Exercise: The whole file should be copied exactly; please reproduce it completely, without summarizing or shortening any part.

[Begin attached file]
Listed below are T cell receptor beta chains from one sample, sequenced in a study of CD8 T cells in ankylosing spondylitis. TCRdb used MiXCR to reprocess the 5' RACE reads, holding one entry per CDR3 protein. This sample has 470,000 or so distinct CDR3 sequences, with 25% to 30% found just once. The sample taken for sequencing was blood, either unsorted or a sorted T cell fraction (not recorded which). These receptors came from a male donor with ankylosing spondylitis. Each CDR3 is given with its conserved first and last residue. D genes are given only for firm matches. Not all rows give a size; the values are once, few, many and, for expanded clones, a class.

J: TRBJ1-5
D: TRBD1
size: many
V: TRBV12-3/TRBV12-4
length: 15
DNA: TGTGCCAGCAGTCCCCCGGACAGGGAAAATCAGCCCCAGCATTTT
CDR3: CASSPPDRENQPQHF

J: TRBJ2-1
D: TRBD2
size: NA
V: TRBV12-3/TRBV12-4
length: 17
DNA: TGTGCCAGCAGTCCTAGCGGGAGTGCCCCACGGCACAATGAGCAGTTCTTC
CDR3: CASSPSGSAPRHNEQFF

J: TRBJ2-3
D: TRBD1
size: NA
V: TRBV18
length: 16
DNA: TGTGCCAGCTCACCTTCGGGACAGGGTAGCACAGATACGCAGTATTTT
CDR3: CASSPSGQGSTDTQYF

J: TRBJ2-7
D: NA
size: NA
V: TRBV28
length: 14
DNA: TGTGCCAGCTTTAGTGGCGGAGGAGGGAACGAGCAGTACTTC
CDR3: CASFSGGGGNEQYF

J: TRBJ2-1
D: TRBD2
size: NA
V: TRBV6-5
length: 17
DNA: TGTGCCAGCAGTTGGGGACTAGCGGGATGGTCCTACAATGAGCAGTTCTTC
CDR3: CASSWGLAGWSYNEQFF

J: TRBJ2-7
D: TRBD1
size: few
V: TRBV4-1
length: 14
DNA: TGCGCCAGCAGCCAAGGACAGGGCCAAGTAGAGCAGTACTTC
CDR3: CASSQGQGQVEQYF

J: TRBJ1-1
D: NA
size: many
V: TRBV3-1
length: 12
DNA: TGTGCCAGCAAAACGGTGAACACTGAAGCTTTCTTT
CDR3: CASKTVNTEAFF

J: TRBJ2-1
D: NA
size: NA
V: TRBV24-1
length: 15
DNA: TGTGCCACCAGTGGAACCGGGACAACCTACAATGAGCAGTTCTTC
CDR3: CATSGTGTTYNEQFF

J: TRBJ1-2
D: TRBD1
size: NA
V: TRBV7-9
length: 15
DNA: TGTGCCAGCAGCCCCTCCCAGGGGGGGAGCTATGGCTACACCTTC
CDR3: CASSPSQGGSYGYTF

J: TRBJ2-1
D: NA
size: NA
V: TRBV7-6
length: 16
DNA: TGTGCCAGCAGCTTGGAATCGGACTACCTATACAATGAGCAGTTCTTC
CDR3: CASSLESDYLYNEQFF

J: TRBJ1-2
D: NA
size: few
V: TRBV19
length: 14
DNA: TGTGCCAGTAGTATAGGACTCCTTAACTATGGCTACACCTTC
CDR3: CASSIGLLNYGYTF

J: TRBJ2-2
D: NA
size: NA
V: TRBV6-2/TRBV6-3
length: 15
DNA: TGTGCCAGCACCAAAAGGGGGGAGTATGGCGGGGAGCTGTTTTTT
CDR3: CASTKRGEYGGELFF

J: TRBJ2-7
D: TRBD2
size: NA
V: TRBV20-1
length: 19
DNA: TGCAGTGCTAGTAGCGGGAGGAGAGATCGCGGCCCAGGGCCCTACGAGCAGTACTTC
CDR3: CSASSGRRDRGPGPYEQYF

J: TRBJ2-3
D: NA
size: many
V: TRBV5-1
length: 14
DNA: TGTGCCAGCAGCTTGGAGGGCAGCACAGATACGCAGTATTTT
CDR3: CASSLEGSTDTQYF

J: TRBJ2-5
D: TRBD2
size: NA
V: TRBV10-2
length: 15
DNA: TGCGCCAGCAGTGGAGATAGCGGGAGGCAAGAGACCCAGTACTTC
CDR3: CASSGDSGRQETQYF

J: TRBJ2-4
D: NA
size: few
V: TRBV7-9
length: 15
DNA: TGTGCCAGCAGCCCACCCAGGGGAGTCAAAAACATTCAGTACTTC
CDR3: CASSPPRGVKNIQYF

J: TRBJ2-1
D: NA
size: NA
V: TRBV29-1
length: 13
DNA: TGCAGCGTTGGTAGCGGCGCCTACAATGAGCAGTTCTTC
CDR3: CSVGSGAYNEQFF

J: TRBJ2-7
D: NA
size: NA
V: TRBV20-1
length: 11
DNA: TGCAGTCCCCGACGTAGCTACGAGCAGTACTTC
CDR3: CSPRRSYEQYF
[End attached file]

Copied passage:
Listed below are T cell receptor beta chains from one sample, sequenced in a study of CD8 T cells in ankylosing spondylitis. TCRdb used MiXCR to reprocess the 5' RACE reads, holding one entry per CDR3 protein. This sample has 470,000 or so distinct CDR3 sequences, with 25% to 30% found just once. The sample taken for sequencing was blood, either unsorted or a sorted T cell fraction (not recorded which). These receptors came from a male donor with ankylosing spondylitis. Each CDR3 is given with its conserved first and last residue. D genes are given only for firm matches. Not all rows give a size; the values are once, few, many and, for expanded clones, a class.

J: TRBJ1-5
D: TRBD1
size: many
V: TRBV12-3/TRBV12-4
length: 15
DNA: TGTGCCAGCAGTCCCCCGGACAGGGAAAATCAGCCCCAGCATTTT
CDR3: CASSPPDRENQPQHF

J: TRBJ2-1
D: TRBD2
size: NA
V: TRBV12-3/TRBV12-4
length: 17
DNA: TGTGCCAGCAGTCCTAGCGGGAGTGCCCCACGGCACAATGAGCAGTTCTTC
CDR3: CASSPSGSAPRHNEQFF

J: TRBJ2-3
D: TRBD1
size: NA
V: TRBV18
length: 16
DNA: TGTGCCAGCTCACCTTCGGGACAGGGTAGCACAGATACGCAGTATTTT
CDR3: CASSPSGQGSTDTQYF

J: TRBJ2-7
D: NA
size: NA
V: TRBV28
length: 14
DNA: TGTGCCAGCTTTAGTGGCGGAGGAGGGAACGAGCAGTACTTC
CDR3: CASFSGGGGNEQYF

J: TRBJ2-1
D: TRBD2
size: NA
V: TRBV6-5
length: 17
DNA: TGTGCCAGCAGTTGGGGACTAGCGGGATGGTCCTACAATGAGCAGTTCTTC
CDR3: CASSWGLAGWSYNEQFF

J: TRBJ2-7
D: TRBD1
size: few
V: TRBV4-1
length: 14
DNA: TGCGCCAGCAGCCAAGGACAGGGCCAAGTAGAGCAGTACTTC
CDR3: CASSQGQGQVEQYF

J: TRBJ1-1
D: NA
size: many
V: TRBV3-1
length: 12
DNA: TGTGCCAGCAAAACGGTGAACACTGAAGCTTTCTTT
CDR3: CASKTVNTEAFF

J: TRBJ2-1
D: NA
size: NA
V: TRBV24-1
length: 15
DNA: TGTGCCACCAGTGGAACCGGGACAACCTACAATGAGCAGTTCTTC
CDR3: CATSGTGTTYNEQFF

J: TRBJ1-2
D: TRBD1
size: NA
V: TRBV7-9
length: 15
DNA: TGTGCCAGCAGCCCCTCCCAGGGGGGGAGCTATGGCTACACCTTC
CDR3: CASSPSQGGSYGYTF

J: TRBJ2-1
D: NA
size: NA
V: TRBV7-6
length: 16
DNA: TGTGCCAGCAGCTTGGAATCGGACTACCTATACAATGAGCAGTTCTTC
CDR3: CASSLESDYLYNEQFF

J: TRBJ1-2
D: NA
size: few
V: TRBV19
length: 14
DNA: TGTGCCAGTAGTATAGGACTCCTTAACTATGGCTACACCTTC
CDR3: CASSIGLLNYGYTF

J: TRBJ2-2
D: NA
size: NA
V: TRBV6-2/TRBV6-3
length: 15
DNA: TGTGCCAGCACCAAAAGGGGGGAGTATGGCGGGGAGCTGTTTTTT
CDR3: CASTKRGEYGGELFF

J: TRBJ2-7
D: TRBD2
size: NA
V: TRBV20-1
length: 19
DNA: TGCAGTGCTAGTAGCGGGAGGAGAGATCGCGGCCCAGGGCCCTACGAGCAGTACTTC
CDR3: CSASSGRRDRGPGPYEQYF

J: TRBJ2-3
D: NA
size: many
V: TRBV5-1
length: 14
DNA: TGTGCCAGCAGCTTGGAGGGCAGCACAGATACGCAGTATTTT
CDR3: CASSLEGSTDTQYF

J: TRBJ2-5
D: TRBD2
size: NA
V: TRBV10-2
length: 15
DNA: TGCGCCAGCAGTGGAGATAGCGGGAGGCAAGAGACCCAGTACTTC
CDR3: CASSGDSGRQETQYF

J: TRBJ2-4
D: NA
size: few
V: TRBV7-9
length: 15
DNA: TGTGCCAGCAGCCCACCCAGGGGAGTCAAAAACATTCAGTACTTC
CDR3: CASSPPRGVKNIQYF

J: TRBJ2-1
D: NA
size: NA
V: TRBV29-1
length: 13
DNA: TGCAGCGTTGGTAGCGGCGCCTACAATGAGCAGTTCTTC
CDR3: CSVGSGAYNEQFF

J: TRBJ2-7
D: NA
size: NA
V: TRBV20-1
length: 11
DNA: TGCAGTCCCCGACGTAGCTACGAGCAGTACTTC
CDR3: CSPRRSYEQYF